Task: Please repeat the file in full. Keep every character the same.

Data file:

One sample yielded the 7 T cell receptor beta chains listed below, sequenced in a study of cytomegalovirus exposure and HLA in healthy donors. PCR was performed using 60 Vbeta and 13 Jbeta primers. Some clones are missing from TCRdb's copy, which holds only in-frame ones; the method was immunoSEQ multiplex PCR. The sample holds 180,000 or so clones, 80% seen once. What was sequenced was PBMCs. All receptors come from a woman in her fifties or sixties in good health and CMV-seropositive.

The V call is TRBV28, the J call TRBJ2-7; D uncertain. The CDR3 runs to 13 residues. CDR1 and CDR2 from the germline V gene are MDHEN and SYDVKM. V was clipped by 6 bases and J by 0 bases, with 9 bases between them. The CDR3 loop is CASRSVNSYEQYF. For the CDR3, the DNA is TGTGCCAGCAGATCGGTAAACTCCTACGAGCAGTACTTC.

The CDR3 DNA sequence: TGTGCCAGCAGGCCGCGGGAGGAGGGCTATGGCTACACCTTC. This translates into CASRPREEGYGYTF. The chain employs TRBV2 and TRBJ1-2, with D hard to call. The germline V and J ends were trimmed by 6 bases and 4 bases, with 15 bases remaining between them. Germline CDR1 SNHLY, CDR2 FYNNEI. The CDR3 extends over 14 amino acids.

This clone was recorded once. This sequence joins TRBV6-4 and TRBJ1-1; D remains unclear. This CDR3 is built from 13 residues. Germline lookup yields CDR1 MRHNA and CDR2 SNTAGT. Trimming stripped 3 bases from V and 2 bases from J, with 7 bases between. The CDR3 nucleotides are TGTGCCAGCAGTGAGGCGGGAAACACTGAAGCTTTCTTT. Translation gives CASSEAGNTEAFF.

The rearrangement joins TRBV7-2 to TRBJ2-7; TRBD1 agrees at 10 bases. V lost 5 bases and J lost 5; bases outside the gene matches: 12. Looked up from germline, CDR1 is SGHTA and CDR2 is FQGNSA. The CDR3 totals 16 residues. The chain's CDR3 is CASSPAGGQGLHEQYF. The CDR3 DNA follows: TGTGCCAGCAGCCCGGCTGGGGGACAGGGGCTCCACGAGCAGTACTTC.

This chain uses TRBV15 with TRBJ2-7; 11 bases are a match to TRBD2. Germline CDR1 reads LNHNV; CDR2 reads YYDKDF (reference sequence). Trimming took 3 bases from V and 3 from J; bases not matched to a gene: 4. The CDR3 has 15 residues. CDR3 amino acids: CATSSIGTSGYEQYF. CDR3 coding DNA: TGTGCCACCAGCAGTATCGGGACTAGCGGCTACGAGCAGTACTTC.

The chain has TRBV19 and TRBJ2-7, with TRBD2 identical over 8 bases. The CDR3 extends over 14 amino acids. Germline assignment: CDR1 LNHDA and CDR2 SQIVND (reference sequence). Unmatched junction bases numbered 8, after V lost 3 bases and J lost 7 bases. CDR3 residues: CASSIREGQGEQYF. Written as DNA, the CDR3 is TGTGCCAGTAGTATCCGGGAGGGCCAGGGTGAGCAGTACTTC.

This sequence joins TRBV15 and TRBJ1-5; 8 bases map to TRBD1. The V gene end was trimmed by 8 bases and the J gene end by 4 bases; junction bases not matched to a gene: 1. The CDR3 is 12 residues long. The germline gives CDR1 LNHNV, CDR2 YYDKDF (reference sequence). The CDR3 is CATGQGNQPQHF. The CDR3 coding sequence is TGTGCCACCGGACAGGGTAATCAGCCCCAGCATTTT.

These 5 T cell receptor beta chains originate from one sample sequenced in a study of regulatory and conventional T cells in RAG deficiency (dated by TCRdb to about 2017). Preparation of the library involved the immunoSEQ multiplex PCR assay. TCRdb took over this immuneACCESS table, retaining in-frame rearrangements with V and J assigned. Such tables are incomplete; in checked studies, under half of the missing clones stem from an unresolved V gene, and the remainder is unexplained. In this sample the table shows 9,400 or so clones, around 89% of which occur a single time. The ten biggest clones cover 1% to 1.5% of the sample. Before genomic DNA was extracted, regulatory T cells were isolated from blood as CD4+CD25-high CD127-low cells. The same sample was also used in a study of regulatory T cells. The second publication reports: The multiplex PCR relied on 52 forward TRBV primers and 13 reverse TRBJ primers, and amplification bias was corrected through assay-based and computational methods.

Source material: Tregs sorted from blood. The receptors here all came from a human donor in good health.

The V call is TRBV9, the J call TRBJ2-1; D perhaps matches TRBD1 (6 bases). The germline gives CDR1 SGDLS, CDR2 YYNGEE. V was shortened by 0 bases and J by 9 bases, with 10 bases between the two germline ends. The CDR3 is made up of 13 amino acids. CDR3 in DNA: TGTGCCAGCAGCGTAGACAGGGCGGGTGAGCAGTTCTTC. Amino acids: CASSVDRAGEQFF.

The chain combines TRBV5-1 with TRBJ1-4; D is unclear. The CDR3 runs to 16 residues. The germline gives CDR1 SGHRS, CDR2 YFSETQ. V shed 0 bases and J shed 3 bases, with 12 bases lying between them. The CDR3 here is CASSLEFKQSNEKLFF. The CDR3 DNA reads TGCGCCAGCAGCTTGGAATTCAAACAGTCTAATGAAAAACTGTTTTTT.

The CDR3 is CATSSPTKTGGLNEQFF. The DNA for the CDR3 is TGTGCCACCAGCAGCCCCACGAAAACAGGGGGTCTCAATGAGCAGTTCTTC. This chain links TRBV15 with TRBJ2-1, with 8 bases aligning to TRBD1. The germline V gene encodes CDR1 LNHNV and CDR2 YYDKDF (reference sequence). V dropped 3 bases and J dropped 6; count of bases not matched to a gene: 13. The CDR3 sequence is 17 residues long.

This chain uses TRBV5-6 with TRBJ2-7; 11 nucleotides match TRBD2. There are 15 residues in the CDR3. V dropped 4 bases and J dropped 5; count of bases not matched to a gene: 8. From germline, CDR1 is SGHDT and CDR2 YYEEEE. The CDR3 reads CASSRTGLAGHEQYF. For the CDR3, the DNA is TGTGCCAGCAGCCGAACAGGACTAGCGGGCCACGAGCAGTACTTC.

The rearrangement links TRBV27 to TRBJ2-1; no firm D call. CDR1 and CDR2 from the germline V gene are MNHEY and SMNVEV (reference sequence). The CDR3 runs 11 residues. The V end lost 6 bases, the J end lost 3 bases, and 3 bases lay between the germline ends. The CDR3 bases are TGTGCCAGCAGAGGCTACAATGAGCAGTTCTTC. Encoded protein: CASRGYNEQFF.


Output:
One sample yielded the 7 T cell receptor beta chains listed below, sequenced in a study of cytomegalovirus exposure and HLA in healthy donors. PCR was performed using 60 Vbeta and 13 Jbeta primers. Some clones are missing from TCRdb's copy, which holds only in-frame ones; the method was immunoSEQ multiplex PCR. The sample holds 180,000 or so clones, 80% seen once. What was sequenced was PBMCs. All receptors come from a woman in her fifties or sixties in good health and CMV-seropositive.

The V call is TRBV28, the J call TRBJ2-7; D uncertain. The CDR3 runs to 13 residues. CDR1 and CDR2 from the germline V gene are MDHEN and SYDVKM. V was clipped by 6 bases and J by 0 bases, with 9 bases between them. The CDR3 loop is CASRSVNSYEQYF. For the CDR3, the DNA is TGTGCCAGCAGATCGGTAAACTCCTACGAGCAGTACTTC.

The CDR3 DNA sequence: TGTGCCAGCAGGCCGCGGGAGGAGGGCTATGGCTACACCTTC. This translates into CASRPREEGYGYTF. The chain employs TRBV2 and TRBJ1-2, with D hard to call. The germline V and J ends were trimmed by 6 bases and 4 bases, with 15 bases remaining between them. Germline CDR1 SNHLY, CDR2 FYNNEI. The CDR3 extends over 14 amino acids.

This clone was recorded once. This sequence joins TRBV6-4 and TRBJ1-1; D remains unclear. This CDR3 is built from 13 residues. Germline lookup yields CDR1 MRHNA and CDR2 SNTAGT. Trimming stripped 3 bases from V and 2 bases from J, with 7 bases between. The CDR3 nucleotides are TGTGCCAGCAGTGAGGCGGGAAACACTGAAGCTTTCTTT. Translation gives CASSEAGNTEAFF.

The rearrangement joins TRBV7-2 to TRBJ2-7; TRBD1 agrees at 10 bases. V lost 5 bases and J lost 5; bases outside the gene matches: 12. Looked up from germline, CDR1 is SGHTA and CDR2 is FQGNSA. The CDR3 totals 16 residues. The chain's CDR3 is CASSPAGGQGLHEQYF. The CDR3 DNA follows: TGTGCCAGCAGCCCGGCTGGGGGACAGGGGCTCCACGAGCAGTACTTC.

This chain uses TRBV15 with TRBJ2-7; 11 bases are a match to TRBD2. Germline CDR1 reads LNHNV; CDR2 reads YYDKDF (reference sequence). Trimming took 3 bases from V and 3 from J; bases not matched to a gene: 4. The CDR3 has 15 residues. CDR3 amino acids: CATSSIGTSGYEQYF. CDR3 coding DNA: TGTGCCACCAGCAGTATCGGGACTAGCGGCTACGAGCAGTACTTC.

The chain has TRBV19 and TRBJ2-7, with TRBD2 identical over 8 bases. The CDR3 extends over 14 amino acids. Germline assignment: CDR1 LNHDA and CDR2 SQIVND (reference sequence). Unmatched junction bases numbered 8, after V lost 3 bases and J lost 7 bases. CDR3 residues: CASSIREGQGEQYF. Written as DNA, the CDR3 is TGTGCCAGTAGTATCCGGGAGGGCCAGGGTGAGCAGTACTTC.

This sequence joins TRBV15 and TRBJ1-5; 8 bases map to TRBD1. The V gene end was trimmed by 8 bases and the J gene end by 4 bases; junction bases not matched to a gene: 1. The CDR3 is 12 residues long. The germline gives CDR1 LNHNV, CDR2 YYDKDF (reference sequence). The CDR3 is CATGQGNQPQHF. The CDR3 coding sequence is TGTGCCACCGGACAGGGTAATCAGCCCCAGCATTTT.

These 5 T cell receptor beta chains originate from one sample sequenced in a study of regulatory and conventional T cells in RAG deficiency (dated by TCRdb to about 2017). Preparation of the library involved the immunoSEQ multiplex PCR assay. TCRdb took over this immuneACCESS table, retaining in-frame rearrangements with V and J assigned. Such tables are incomplete; in checked studies, under half of the missing clones stem from an unresolved V gene, and the remainder is unexplained. In this sample the table shows 9,400 or so clones, around 89% of which occur a single time. The ten biggest clones cover 1% to 1.5% of the sample. Before genomic DNA was extracted, regulatory T cells were isolated from blood as CD4+CD25-high CD127-low cells. The same sample was also used in a study of regulatory T cells. The second publication reports: The multiplex PCR relied on 52 forward TRBV primers and 13 reverse TRBJ primers, and amplification bias was corrected through assay-based and computational methods.

Source material: Tregs sorted from blood. The receptors here all came from a human donor in good health.

The V call is TRBV9, the J call TRBJ2-1; D perhaps matches TRBD1 (6 bases). The germline gives CDR1 SGDLS, CDR2 YYNGEE. V was shortened by 0 bases and J by 9 bases, with 10 bases between the two germline ends. The CDR3 is made up of 13 amino acids. CDR3 in DNA: TGTGCCAGCAGCGTAGACAGGGCGGGTGAGCAGTTCTTC. Amino acids: CASSVDRAGEQFF.

The chain combines TRBV5-1 with TRBJ1-4; D is unclear. The CDR3 runs to 16 residues. The germline gives CDR1 SGHRS, CDR2 YFSETQ. V shed 0 bases and J shed 3 bases, with 12 bases lying between them. The CDR3 here is CASSLEFKQSNEKLFF. The CDR3 DNA reads TGCGCCAGCAGCTTGGAATTCAAACAGTCTAATGAAAAACTGTTTTTT.

The CDR3 is CATSSPTKTGGLNEQFF. The DNA for the CDR3 is TGTGCCACCAGCAGCCCCACGAAAACAGGGGGTCTCAATGAGCAGTTCTTC. This chain links TRBV15 with TRBJ2-1, with 8 bases aligning to TRBD1. The germline V gene encodes CDR1 LNHNV and CDR2 YYDKDF (reference sequence). V dropped 3 bases and J dropped 6; count of bases not matched to a gene: 13. The CDR3 sequence is 17 residues long.

This chain uses TRBV5-6 with TRBJ2-7; 11 nucleotides match TRBD2. There are 15 residues in the CDR3. V dropped 4 bases and J dropped 5; count of bases not matched to a gene: 8. From germline, CDR1 is SGHDT and CDR2 YYEEEE. The CDR3 reads CASSRTGLAGHEQYF. For the CDR3, the DNA is TGTGCCAGCAGCCGAACAGGACTAGCGGGCCACGAGCAGTACTTC.

The rearrangement links TRBV27 to TRBJ2-1; no firm D call. CDR1 and CDR2 from the germline V gene are MNHEY and SMNVEV (reference sequence). The CDR3 runs 11 residues. The V end lost 6 bases, the J end lost 3 bases, and 3 bases lay between the germline ends. The CDR3 bases are TGTGCCAGCAGAGGCTACAATGAGCAGTTCTTC. Encoded protein: CASRGYNEQFF.